A Few Upcoming Events
Our calendar for March and April is brimming with events. Please do take a look at what’s happening in our literary community this month. There are a few I’m including in this post, but this is just a taste to whet your appetite.

Today, March 1, from 5-7pm, the Geri DiGiorno and the Redwood Cafe in Cotati will host poets Michael Rothenberg, (100,000 Poets for Change) Terri Carrion, and Patti Trimble. Join them for words on Politics and Other Things, music by bassist Steve Shain, and local beer on tap. 8240 Old Redwood Highway, Cotati.

Next Saturday, March 7, at 2:30 PM, The Sitting Room in Cotati presents “Opening to Poetry,” featuring Iris Dunkle, Rebecca Foust and Terry Ehret whose reading will lauch the Spring 2015 exhibit dedicated to the Sitting Room Poetry Collection at 2025 Curtis Drive in Penngrove, just off Petaluma Hill Road.

Changing Harm to HarmonyOn Sunday, the Ides of March (March 15 for those of you not inclined to soothsaying predictions on Roman dates), the Petaluma Arts Center presents a reading from Changing Harm to Harmony: Bullies and Bystanders Project. This is one of the most important topics any poetry anthology has embraced—one you may want to bring your family to hear. Poet, editor, and Marin County Poet Laureate Joe Zaccardi has assembled a brilliant cast of writers whose work helps us all find a way toward “restorative justice.”Readers include David Beckman, Rose Black Ed Coletti, Lucy Lang Day,Francesca Dezza Parada, Juliet Emerson-Colvin, ‘Lyn Follett, Helen Heal, Jodi Hottel, Janet Jennings, Dave Seter and Patti Trimble. Petaluma poet Donna Emerson, PAC’s Val Richman, and Joe Zaccardi co-host this evening of poetry, stories, and letters from 6-8 PM at the Petaluma Arts Center, 230 Lakeville Street, Petaluma.

Poem for March
“I would say that the best poem I ever wrote came easily, came rather quickly: “They Feed They Lion.” It’s about a reaction to the riots and the sort of urban rebellion of the ’60s in Detroit. And it tries to reach into the depths of what causes things like this.”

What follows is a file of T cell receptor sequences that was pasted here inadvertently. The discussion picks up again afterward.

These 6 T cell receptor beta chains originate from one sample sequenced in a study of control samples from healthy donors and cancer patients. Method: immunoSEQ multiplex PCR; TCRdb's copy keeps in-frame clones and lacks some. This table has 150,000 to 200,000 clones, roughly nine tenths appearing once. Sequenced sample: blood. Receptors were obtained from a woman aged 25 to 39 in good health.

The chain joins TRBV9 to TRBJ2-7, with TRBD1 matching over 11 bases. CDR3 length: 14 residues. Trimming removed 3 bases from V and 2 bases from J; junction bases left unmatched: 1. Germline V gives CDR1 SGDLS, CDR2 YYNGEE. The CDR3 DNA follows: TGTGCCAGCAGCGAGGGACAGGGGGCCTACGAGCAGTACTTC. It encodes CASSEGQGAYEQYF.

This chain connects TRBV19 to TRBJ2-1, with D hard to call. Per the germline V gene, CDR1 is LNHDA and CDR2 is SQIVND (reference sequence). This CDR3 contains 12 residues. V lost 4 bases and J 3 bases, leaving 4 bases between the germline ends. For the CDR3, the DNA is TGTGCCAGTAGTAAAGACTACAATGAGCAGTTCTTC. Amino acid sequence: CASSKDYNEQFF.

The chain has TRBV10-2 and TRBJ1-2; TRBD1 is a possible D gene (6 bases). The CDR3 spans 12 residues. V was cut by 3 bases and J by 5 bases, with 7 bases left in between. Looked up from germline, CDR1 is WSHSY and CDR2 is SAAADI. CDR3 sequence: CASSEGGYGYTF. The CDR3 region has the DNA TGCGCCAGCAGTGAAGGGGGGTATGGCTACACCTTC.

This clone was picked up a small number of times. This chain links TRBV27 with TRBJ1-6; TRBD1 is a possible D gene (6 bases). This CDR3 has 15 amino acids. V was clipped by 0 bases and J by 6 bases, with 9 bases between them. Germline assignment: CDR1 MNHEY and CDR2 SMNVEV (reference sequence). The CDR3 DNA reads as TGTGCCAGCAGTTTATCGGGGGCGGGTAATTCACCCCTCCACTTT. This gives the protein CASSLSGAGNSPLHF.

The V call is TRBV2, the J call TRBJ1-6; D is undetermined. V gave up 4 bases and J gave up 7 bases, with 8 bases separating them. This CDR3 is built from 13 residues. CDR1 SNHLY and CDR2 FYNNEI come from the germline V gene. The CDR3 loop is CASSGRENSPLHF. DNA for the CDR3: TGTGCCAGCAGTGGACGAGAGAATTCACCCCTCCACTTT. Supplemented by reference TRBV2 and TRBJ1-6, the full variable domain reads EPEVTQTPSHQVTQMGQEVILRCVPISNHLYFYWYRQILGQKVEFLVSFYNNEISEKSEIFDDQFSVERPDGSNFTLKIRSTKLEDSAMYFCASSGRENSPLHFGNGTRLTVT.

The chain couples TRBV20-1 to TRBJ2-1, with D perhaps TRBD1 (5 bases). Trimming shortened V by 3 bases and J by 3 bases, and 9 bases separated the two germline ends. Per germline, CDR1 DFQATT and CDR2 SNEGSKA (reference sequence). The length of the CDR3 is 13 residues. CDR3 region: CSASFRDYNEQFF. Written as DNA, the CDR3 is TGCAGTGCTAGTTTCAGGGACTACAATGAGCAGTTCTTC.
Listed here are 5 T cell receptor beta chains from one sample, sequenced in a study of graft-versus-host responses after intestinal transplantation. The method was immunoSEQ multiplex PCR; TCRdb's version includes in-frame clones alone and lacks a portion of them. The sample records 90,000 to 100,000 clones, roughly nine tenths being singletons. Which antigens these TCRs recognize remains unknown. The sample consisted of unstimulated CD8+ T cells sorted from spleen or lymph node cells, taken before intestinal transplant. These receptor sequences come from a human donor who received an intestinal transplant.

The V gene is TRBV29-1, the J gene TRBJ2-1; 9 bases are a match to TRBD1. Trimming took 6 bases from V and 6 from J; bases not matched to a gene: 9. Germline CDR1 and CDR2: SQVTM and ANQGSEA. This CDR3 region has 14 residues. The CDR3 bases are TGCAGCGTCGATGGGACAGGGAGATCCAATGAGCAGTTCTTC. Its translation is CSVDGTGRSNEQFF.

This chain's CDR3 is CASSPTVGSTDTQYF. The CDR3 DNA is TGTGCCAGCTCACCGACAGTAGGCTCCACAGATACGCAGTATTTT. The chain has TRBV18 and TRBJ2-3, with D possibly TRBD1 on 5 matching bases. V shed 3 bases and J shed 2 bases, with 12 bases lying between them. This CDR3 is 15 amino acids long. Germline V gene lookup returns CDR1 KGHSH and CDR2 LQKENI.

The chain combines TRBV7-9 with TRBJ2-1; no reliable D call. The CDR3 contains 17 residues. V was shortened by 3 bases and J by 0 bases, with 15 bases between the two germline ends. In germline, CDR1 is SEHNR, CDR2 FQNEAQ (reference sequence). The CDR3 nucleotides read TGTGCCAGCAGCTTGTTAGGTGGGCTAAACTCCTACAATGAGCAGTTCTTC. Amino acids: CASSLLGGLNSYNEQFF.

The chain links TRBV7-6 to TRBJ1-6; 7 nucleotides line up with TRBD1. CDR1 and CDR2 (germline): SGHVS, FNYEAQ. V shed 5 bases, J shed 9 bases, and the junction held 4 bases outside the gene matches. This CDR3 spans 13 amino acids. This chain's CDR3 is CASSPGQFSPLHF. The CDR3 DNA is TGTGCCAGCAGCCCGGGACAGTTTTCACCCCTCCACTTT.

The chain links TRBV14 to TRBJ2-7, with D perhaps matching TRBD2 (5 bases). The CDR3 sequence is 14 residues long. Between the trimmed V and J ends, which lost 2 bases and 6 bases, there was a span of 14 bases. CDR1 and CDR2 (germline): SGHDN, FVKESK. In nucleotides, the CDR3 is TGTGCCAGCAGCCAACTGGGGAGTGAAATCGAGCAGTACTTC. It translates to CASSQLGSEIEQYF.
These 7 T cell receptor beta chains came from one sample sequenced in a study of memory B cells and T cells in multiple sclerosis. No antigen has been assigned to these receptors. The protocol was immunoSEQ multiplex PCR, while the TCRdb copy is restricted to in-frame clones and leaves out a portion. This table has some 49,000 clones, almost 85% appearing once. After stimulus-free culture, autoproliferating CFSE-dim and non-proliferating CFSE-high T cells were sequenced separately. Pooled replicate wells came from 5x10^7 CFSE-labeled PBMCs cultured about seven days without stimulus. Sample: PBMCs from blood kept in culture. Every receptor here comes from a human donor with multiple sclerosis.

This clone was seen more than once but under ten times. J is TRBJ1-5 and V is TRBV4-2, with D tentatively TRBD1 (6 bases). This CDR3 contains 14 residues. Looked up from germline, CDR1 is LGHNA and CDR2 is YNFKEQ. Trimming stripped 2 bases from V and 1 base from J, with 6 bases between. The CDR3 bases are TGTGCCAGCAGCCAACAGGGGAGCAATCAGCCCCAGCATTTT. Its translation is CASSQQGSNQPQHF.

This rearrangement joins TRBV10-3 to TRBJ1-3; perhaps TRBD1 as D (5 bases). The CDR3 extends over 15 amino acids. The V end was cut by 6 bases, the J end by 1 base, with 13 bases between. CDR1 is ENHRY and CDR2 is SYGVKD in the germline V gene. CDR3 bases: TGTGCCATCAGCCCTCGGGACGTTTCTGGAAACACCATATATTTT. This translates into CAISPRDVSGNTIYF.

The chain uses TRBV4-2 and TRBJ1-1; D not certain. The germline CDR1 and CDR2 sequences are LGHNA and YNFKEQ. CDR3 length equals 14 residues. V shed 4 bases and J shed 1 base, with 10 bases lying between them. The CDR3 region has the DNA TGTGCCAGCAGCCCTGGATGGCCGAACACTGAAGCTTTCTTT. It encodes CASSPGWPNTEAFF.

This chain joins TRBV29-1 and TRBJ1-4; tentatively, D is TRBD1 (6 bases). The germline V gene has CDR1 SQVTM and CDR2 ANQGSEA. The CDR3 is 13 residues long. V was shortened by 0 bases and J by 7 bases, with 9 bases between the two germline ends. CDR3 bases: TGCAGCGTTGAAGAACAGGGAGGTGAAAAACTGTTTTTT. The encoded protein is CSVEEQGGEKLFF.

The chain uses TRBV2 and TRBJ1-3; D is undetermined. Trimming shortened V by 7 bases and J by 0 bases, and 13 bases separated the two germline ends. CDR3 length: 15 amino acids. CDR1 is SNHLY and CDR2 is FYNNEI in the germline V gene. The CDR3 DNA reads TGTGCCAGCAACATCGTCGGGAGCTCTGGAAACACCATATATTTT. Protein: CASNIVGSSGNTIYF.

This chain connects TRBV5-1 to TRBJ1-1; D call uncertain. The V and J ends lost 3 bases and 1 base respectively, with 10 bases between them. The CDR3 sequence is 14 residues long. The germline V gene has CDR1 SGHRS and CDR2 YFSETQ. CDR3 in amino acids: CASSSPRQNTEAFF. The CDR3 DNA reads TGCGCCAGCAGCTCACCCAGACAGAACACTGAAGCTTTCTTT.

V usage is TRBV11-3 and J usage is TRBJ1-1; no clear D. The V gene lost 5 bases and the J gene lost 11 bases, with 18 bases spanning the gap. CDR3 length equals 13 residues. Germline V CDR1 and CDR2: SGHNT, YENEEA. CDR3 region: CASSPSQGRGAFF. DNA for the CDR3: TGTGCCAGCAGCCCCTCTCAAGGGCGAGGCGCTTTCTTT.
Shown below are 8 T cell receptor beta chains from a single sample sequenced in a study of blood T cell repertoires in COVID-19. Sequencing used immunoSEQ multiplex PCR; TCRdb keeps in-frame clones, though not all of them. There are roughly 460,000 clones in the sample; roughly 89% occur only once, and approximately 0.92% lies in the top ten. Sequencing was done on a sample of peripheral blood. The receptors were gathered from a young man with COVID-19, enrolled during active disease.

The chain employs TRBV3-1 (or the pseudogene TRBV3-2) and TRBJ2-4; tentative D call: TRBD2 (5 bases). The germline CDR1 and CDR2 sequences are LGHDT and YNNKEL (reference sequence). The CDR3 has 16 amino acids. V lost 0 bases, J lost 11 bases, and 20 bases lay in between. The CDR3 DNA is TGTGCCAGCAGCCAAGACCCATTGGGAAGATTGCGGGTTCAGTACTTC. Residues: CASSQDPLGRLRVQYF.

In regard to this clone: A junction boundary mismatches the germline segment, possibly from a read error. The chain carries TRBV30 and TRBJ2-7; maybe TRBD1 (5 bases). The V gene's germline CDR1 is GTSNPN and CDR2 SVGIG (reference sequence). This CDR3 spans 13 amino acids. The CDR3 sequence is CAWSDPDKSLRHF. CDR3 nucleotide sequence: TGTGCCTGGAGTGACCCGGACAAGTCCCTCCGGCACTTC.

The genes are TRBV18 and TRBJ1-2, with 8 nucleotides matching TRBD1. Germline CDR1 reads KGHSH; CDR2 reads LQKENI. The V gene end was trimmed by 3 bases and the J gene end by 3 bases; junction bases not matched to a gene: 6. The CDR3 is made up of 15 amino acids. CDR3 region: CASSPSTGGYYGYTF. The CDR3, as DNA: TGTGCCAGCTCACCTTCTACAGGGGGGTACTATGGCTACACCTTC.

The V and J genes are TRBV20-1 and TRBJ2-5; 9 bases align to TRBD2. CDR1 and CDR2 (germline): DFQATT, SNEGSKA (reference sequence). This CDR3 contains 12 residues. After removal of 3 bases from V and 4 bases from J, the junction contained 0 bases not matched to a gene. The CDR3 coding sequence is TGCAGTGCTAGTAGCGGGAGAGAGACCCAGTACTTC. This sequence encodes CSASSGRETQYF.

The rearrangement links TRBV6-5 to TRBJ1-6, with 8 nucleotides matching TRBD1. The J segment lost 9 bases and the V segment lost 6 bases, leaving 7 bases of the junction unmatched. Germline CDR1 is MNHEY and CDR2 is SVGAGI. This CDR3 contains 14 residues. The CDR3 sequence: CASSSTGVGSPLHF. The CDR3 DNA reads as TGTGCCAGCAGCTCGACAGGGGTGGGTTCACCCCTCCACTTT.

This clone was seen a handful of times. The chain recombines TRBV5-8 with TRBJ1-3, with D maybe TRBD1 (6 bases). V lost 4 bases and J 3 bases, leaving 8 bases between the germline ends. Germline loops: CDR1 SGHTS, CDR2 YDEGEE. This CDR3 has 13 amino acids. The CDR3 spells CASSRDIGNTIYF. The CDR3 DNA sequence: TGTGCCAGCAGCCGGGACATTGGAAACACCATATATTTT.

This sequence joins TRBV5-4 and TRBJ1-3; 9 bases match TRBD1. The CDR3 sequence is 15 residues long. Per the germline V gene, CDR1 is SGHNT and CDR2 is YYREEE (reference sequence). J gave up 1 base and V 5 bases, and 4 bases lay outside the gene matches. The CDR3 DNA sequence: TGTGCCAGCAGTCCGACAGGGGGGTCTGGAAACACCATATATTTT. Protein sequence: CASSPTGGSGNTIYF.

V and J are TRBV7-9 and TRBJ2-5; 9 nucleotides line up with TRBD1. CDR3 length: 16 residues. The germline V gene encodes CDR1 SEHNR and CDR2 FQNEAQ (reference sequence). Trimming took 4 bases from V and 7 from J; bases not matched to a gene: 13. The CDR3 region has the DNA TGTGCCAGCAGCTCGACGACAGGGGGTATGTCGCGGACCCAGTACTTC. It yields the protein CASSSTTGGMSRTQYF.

—Philip Levine

Click on LISTEN to hear Phil Levine read the poem and talk about how he came to write it.

They Feed They Lion
By Philip Levine

Out of burlap sacks, out of bearing butter,
Out of black bean and wet slate bread,
Out of the acids of rage, the candor of tar,
Out of creosote, gasoline, drive shafts, wooden dollies,
They Lion grow.

Out of the gray hills
Of industrial barns, out of rain, out of bus ride,
West Virginia to Kiss My Ass, out of buried aunties,
Mothers hardening like pounded stumps, out of stumps,
Out of the bones’ need to sharpen and the muscles’ to stretch,
They Lion grow.

Earth is eating trees, fence posts,
Gutted cars, earth is calling in her little ones,
“Come home, Come home!” From pig balls,
From the ferocity of pig driven to holiness,
From the furred ear and the full jowl come
The repose of the hung belly, from the purpose
They Lion grow.

From the sweet glues of the trotters
Come the sweet kinks of the fist, from the full flower
Of the hams the thorax of caves,
From “Bow Down” come “Rise Up,”
Come they Lion from the reeds of shovels,
The grained arm that pulls the hands,
They Lion grow.

From New Selected Poems (Alfred A Knopf, 1991), © Philip Levine 1991, used by permission of Alfred A Knopf, a division of Random House, Inc.
See more at: www.poetryarchive.org/poem/they-feed-they-lion#sthash.RXyDaCvo.dpuf